Indonesia, the world's biggest exporter of coal used in power plants, will be able to increase output to help meet demand from countries that have lost supplies from Russia, its energy minister said on Wednesday.
Energy and Mineral Resources Minister Arifin Tasrif said countries, which he declined to name, had asked Indonesia for coal in the wake of sanctions on Russia for its invasion of Ukraine, which Moscow calls a "special military operation".
"We will help every country who are short of this kind of material as much as we can," Tasrif said during an interview with Reuters on the sidelines of the Sydney Energy Forum hosted by the Australian government and the International Energy Agency.
Indonesia's target for coal output this year is 663 million tonnes. The minister did not say by how much that target might be raised.
"We have the resources. If we look at the balance, we have to increase our production," he said, adding that miners are obliged to reserve 25% for the domestic market.
While Europe was short on coal, Indonesian coal "probably doesn't meet their specification," Tasrif said, while adding that buyers could possibly adjust their combustion systems.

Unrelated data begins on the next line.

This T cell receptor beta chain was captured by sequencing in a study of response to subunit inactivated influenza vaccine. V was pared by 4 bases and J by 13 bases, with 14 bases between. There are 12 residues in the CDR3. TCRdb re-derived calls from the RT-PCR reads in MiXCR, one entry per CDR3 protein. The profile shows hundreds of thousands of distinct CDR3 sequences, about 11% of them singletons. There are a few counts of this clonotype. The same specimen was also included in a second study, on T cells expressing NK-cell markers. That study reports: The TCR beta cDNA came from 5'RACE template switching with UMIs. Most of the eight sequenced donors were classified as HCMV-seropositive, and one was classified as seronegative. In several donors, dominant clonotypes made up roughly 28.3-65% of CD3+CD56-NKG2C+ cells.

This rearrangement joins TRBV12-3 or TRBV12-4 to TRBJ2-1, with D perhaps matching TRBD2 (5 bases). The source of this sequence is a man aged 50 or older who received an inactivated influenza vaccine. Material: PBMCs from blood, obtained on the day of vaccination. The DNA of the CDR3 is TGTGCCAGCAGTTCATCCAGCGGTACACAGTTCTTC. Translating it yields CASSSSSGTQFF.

"In case the situation is very urgent, especially entering the winter season at the end of the year, we don't want to let people suffer without coal. We have to do something on both sides."
The conference in Sydney was focused on energy security and finding ways to accelerate the transition to carbon neutral.
Indonesia sees carbon capture and storage (CCS) as an important way to help meet goals for net zero emissions and plans to issue carbon credits for CCS projects, Tasrif said.
He said Indonesia would issue its first carbon credits for other types of projects "very soon".
There are already three CCS pilot projects in Indonesia, with oil and gas giants like BP and ExxonMobil Corp studying CCS opportunities, and the government is looking for ways to capture carbon from other industries to be sequestered offshore in depleted oil and gas fields. (Reporting by Sonali Paul; Editing by Simon Cameron-Moore)